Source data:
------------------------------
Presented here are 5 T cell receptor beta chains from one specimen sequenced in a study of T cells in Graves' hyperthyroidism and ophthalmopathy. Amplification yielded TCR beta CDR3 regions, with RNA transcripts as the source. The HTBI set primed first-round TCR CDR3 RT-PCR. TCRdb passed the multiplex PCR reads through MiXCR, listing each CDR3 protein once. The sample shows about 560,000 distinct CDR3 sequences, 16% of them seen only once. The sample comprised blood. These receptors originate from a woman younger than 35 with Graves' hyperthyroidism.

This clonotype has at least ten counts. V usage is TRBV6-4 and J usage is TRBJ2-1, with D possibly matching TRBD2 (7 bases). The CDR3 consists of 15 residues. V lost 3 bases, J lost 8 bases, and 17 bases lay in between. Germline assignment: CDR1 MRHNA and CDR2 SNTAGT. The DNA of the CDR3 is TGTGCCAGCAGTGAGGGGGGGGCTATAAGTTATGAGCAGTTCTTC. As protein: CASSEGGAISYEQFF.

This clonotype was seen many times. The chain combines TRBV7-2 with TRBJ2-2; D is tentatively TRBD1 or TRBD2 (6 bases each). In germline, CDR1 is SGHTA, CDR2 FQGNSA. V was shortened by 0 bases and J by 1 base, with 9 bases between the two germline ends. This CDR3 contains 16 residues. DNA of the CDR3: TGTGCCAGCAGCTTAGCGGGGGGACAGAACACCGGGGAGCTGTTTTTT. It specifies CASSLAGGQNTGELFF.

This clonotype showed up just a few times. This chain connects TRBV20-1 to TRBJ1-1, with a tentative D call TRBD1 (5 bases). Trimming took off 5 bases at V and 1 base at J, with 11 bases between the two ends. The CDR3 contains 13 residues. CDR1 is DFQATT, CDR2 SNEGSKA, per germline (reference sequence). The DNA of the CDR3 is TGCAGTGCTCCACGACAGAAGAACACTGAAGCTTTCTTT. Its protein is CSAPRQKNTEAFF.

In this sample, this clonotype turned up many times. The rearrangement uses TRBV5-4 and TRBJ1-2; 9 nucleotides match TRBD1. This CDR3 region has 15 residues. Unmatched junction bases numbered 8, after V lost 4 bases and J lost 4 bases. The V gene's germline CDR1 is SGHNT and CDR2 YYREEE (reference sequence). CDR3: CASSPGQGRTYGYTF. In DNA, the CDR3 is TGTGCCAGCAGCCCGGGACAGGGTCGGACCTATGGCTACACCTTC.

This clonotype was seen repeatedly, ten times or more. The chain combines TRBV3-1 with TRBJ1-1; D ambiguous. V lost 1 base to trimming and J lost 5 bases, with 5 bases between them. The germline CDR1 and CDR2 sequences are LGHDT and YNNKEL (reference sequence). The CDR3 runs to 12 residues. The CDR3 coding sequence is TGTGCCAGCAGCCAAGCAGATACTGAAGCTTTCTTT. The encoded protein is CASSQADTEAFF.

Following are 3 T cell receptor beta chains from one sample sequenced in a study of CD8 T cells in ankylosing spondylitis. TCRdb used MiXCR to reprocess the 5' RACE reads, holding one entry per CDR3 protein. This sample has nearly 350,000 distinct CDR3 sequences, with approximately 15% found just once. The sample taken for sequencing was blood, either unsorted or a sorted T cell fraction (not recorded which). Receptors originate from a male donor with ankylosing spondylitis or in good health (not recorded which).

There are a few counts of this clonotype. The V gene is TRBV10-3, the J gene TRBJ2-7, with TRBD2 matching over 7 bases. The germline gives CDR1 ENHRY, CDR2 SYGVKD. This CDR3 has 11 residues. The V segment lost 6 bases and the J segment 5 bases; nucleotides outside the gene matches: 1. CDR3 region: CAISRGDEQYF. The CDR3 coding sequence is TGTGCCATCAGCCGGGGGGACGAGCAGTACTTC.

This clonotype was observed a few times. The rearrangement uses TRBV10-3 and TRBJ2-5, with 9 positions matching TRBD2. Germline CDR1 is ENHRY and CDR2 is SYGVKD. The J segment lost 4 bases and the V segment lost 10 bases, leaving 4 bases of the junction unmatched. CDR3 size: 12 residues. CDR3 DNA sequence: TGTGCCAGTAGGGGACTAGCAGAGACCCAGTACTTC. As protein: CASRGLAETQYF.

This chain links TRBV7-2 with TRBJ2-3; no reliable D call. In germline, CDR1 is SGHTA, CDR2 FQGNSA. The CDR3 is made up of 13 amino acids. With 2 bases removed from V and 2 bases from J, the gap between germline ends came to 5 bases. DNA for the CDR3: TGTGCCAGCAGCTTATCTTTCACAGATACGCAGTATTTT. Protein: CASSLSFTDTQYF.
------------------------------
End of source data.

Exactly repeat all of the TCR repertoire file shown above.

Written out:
Presented here are 5 T cell receptor beta chains from one specimen sequenced in a study of T cells in Graves' hyperthyroidism and ophthalmopathy. Amplification yielded TCR beta CDR3 regions, with RNA transcripts as the source. The HTBI set primed first-round TCR CDR3 RT-PCR. TCRdb passed the multiplex PCR reads through MiXCR, listing each CDR3 protein once. The sample shows about 560,000 distinct CDR3 sequences, 16% of them seen only once. The sample comprised blood. These receptors originate from a woman younger than 35 with Graves' hyperthyroidism.

This clonotype has at least ten counts. V usage is TRBV6-4 and J usage is TRBJ2-1, with D possibly matching TRBD2 (7 bases). The CDR3 consists of 15 residues. V lost 3 bases, J lost 8 bases, and 17 bases lay in between. Germline assignment: CDR1 MRHNA and CDR2 SNTAGT. The DNA of the CDR3 is TGTGCCAGCAGTGAGGGGGGGGCTATAAGTTATGAGCAGTTCTTC. As protein: CASSEGGAISYEQFF.

This clonotype was seen many times. The chain combines TRBV7-2 with TRBJ2-2; D is tentatively TRBD1 or TRBD2 (6 bases each). In germline, CDR1 is SGHTA, CDR2 FQGNSA. V was shortened by 0 bases and J by 1 base, with 9 bases between the two germline ends. This CDR3 contains 16 residues. DNA of the CDR3: TGTGCCAGCAGCTTAGCGGGGGGACAGAACACCGGGGAGCTGTTTTTT. It specifies CASSLAGGQNTGELFF.

This clonotype showed up just a few times. This chain connects TRBV20-1 to TRBJ1-1, with a tentative D call TRBD1 (5 bases). Trimming took off 5 bases at V and 1 base at J, with 11 bases between the two ends. The CDR3 contains 13 residues. CDR1 is DFQATT, CDR2 SNEGSKA, per germline (reference sequence). The DNA of the CDR3 is TGCAGTGCTCCACGACAGAAGAACACTGAAGCTTTCTTT. Its protein is CSAPRQKNTEAFF.

In this sample, this clonotype turned up many times. The rearrangement uses TRBV5-4 and TRBJ1-2; 9 nucleotides match TRBD1. This CDR3 region has 15 residues. Unmatched junction bases numbered 8, after V lost 4 bases and J lost 4 bases. The V gene's germline CDR1 is SGHNT and CDR2 YYREEE (reference sequence). CDR3: CASSPGQGRTYGYTF. In DNA, the CDR3 is TGTGCCAGCAGCCCGGGACAGGGTCGGACCTATGGCTACACCTTC.

This clonotype was seen repeatedly, ten times or more. The chain combines TRBV3-1 with TRBJ1-1; D ambiguous. V lost 1 base to trimming and J lost 5 bases, with 5 bases between them. The germline CDR1 and CDR2 sequences are LGHDT and YNNKEL (reference sequence). The CDR3 runs to 12 residues. The CDR3 coding sequence is TGTGCCAGCAGCCAAGCAGATACTGAAGCTTTCTTT. The encoded protein is CASSQADTEAFF.

Following are 3 T cell receptor beta chains from one sample sequenced in a study of CD8 T cells in ankylosing spondylitis. TCRdb used MiXCR to reprocess the 5' RACE reads, holding one entry per CDR3 protein. This sample has nearly 350,000 distinct CDR3 sequences, with approximately 15% found just once. The sample taken for sequencing was blood, either unsorted or a sorted T cell fraction (not recorded which). Receptors originate from a male donor with ankylosing spondylitis or in good health (not recorded which).

There are a few counts of this clonotype. The V gene is TRBV10-3, the J gene TRBJ2-7, with TRBD2 matching over 7 bases. The germline gives CDR1 ENHRY, CDR2 SYGVKD. This CDR3 has 11 residues. The V segment lost 6 bases and the J segment 5 bases; nucleotides outside the gene matches: 1. CDR3 region: CAISRGDEQYF. The CDR3 coding sequence is TGTGCCATCAGCCGGGGGGACGAGCAGTACTTC.

This clonotype was observed a few times. The rearrangement uses TRBV10-3 and TRBJ2-5, with 9 positions matching TRBD2. Germline CDR1 is ENHRY and CDR2 is SYGVKD. The J segment lost 4 bases and the V segment lost 10 bases, leaving 4 bases of the junction unmatched. CDR3 size: 12 residues. CDR3 DNA sequence: TGTGCCAGTAGGGGACTAGCAGAGACCCAGTACTTC. As protein: CASRGLAETQYF.

This chain links TRBV7-2 with TRBJ2-3; no reliable D call. In germline, CDR1 is SGHTA, CDR2 FQGNSA. The CDR3 is made up of 13 amino acids. With 2 bases removed from V and 2 bases from J, the gap between germline ends came to 5 bases. DNA for the CDR3: TGTGCCAGCAGCTTATCTTTCACAGATACGCAGTATTTT. Protein: CASSLSFTDTQYF.